Loose housing – no loss
CONVERTING to loose housing of sows need not lead to loss of performance, according to Herman Vermeer of the Research Institute for Pig Husbandry at Rosmalen in the south of Holland.
Despite some negative responses following initial research in 1992 – in which increased lameness and more aggression were identified – subsequent research has shown that, given the right management, there is little difference between the systems.
Four set-ups have been put to the test at Rosmalen – individual stalls, free access stalls, trickle feeding group housing and electronic sow feeding.
The research showed that, while lameness was still a problem in the early stages, the longer the loose housed system operates, the less of a problem it becomes. Chewing after feeding was also reduced – indicative of a lower stress level.
But in the key areas of farrowing rate and piglet survival, there were no significant differences. (See table)
Armed with this information, the Institute was able to advise the government and farmers that a move to group housing was possible, without loss of physical performance.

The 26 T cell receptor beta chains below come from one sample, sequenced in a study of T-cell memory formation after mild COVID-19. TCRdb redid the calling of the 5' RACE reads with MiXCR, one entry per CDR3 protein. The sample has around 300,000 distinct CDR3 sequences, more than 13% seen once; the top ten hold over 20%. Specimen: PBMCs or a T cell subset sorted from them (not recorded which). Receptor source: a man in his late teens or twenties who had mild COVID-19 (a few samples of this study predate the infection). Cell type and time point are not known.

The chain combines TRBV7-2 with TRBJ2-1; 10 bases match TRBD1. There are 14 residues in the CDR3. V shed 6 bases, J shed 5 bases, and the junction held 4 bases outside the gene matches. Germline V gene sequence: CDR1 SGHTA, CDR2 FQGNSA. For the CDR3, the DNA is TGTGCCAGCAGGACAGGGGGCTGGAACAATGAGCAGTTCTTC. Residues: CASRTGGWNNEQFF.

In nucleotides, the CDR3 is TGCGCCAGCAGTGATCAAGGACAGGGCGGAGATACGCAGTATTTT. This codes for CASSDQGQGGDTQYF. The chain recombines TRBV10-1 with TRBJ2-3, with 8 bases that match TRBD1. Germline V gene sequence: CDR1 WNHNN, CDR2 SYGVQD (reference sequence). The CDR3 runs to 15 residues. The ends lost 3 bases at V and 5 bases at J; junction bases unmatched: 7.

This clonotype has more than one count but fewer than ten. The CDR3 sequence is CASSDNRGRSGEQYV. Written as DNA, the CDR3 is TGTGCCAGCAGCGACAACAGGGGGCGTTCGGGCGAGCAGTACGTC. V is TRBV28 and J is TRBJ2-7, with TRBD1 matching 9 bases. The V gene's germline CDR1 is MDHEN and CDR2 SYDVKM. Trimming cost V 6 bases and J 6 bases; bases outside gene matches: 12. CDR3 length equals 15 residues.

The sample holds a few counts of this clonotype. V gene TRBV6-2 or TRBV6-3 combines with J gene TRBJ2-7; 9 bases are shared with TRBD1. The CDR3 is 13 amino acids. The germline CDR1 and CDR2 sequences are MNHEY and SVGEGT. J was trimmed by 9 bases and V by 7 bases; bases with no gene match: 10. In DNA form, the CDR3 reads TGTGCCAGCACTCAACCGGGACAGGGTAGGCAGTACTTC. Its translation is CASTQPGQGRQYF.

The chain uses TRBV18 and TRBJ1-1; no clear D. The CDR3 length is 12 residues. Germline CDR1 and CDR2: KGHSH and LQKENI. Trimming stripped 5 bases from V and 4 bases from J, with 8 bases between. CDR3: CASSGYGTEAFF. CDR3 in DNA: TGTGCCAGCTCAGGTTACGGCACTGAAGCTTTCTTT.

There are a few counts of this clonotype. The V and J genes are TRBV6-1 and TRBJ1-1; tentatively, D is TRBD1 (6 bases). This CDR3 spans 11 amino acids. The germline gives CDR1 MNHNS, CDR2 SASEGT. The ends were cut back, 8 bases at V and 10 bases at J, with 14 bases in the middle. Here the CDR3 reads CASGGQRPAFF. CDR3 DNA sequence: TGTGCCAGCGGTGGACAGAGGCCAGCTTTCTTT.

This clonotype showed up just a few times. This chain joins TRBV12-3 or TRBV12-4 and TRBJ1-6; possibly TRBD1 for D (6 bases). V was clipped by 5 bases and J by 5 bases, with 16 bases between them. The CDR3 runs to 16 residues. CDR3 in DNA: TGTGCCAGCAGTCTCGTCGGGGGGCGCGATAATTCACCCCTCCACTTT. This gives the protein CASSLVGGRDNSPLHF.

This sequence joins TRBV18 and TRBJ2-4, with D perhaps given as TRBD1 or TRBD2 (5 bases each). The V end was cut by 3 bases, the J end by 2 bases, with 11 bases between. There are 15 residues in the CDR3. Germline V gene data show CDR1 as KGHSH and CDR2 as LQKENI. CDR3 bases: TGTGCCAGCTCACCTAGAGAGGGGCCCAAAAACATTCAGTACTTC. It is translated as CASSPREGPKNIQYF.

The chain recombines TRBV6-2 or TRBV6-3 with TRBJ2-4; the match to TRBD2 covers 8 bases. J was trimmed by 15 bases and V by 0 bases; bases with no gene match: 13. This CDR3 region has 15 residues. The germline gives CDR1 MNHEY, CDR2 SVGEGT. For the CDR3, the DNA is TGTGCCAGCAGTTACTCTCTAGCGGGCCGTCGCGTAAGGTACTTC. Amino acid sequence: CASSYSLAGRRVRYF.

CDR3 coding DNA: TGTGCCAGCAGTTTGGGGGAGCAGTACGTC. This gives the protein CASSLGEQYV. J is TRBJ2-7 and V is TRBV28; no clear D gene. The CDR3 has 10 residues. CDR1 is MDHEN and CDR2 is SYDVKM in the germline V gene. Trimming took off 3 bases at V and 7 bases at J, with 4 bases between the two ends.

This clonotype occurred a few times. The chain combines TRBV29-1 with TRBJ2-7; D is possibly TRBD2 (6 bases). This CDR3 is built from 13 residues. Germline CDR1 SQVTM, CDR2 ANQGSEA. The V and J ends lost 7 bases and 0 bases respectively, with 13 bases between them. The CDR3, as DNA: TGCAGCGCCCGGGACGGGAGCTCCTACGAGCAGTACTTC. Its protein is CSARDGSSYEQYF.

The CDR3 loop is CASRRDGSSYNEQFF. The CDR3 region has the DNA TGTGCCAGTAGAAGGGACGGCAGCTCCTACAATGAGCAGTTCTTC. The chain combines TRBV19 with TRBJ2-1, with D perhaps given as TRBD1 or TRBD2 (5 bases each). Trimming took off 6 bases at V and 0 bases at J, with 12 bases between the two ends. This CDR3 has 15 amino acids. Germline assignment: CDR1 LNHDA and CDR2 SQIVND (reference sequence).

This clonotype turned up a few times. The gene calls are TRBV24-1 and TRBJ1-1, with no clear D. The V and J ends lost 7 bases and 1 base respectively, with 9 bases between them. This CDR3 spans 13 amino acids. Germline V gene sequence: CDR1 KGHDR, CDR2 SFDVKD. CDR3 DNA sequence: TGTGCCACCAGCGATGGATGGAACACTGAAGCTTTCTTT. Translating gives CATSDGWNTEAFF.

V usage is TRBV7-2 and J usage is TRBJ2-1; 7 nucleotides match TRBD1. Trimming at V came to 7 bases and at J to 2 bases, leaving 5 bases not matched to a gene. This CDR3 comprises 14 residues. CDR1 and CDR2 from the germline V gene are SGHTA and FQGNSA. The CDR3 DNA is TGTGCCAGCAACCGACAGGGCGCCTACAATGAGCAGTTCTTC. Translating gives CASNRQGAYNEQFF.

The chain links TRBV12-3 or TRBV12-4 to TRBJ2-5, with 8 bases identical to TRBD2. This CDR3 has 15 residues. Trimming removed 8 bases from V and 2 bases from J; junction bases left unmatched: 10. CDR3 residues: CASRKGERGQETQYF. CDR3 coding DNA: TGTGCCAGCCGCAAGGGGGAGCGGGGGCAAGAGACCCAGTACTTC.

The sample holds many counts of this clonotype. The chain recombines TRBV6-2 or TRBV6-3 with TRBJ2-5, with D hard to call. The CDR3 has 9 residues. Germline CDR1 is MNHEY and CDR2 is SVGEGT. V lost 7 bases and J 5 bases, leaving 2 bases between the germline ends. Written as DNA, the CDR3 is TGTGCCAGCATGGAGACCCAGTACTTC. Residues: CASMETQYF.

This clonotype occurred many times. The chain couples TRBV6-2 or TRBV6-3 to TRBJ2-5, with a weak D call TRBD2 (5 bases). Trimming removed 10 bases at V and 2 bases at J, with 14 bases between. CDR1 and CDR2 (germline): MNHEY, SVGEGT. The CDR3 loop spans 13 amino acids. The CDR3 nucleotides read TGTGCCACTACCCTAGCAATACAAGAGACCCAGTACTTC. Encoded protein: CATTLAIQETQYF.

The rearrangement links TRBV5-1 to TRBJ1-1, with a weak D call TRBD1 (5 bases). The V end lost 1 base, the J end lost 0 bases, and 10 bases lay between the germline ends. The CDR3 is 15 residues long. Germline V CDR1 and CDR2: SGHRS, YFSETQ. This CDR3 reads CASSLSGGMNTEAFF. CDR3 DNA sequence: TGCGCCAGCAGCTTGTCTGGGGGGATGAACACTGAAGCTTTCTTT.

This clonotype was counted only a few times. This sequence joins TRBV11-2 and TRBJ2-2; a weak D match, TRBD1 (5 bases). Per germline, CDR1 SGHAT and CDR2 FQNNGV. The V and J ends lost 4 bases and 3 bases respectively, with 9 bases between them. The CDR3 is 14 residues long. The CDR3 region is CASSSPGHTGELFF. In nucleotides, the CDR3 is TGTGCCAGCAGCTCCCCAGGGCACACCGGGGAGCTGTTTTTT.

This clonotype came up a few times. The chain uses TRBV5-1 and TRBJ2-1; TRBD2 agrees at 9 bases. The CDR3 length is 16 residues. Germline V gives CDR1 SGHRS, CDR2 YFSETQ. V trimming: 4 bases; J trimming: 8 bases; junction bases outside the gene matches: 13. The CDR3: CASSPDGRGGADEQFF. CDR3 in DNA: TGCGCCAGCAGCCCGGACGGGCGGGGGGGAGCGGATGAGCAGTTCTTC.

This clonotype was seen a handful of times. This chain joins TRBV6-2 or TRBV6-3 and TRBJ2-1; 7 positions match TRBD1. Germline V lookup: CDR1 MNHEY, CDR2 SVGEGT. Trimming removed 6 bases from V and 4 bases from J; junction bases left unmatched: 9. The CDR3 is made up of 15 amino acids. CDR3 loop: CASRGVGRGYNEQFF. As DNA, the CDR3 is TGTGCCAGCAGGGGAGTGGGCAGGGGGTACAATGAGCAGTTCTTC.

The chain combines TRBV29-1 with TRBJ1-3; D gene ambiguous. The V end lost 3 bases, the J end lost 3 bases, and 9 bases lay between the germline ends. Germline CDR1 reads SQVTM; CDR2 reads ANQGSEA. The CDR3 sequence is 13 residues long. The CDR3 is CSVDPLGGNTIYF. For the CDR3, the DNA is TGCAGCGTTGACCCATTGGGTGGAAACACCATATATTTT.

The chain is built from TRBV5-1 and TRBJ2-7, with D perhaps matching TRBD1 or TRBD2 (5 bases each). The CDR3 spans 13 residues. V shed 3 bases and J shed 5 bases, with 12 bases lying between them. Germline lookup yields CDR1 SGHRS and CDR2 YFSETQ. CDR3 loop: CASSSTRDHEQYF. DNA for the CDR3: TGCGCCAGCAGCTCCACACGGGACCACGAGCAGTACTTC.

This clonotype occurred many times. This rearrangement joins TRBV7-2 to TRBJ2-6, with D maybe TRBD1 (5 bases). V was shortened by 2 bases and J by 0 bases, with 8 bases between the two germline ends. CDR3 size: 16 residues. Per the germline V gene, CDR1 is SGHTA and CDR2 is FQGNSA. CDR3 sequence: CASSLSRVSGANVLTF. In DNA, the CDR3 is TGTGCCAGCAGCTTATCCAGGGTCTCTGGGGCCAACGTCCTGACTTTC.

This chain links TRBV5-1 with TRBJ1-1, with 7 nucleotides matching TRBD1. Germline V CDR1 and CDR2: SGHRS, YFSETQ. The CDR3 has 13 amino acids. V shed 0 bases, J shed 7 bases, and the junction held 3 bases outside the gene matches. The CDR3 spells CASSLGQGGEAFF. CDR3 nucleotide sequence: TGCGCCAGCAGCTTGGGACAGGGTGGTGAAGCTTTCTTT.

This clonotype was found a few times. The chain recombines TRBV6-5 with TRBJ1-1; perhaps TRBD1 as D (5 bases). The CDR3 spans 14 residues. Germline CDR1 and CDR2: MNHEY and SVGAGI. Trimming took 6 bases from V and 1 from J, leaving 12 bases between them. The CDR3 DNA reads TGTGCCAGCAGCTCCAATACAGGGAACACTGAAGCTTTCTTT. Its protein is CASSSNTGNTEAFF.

But while there is much interest from farmers to make the change ahead of the 2008 deadline laid down in the welfare regulations, the lack of money in the industry at the moment is holding them back, says Dr Vermeer. "Many have plans to convert, but cant afford to do so."
Increasing sow space to 2.25m sq under group housing compared with the 1.3m sq currently allowed under individual housing has a big cost implication. Already housing accounts for about 25% of the total pig production cost.
"We are at the beginning of the development. We will be increasing it rapidly over the next few years," says Dr Vermeer.
Group housing v stalls
Individual Free access Group housing Group housing
stalls stalls (trickle feed) (electronic feed)
Sows present 86 85 89 88
Farrowing rate 84% 84% 86% 86%
Liveborn 10.7 10.9 10.7 11.0
Oral activity 32% 20% 27% 9%
Claw problems 8% 10% 18% 19%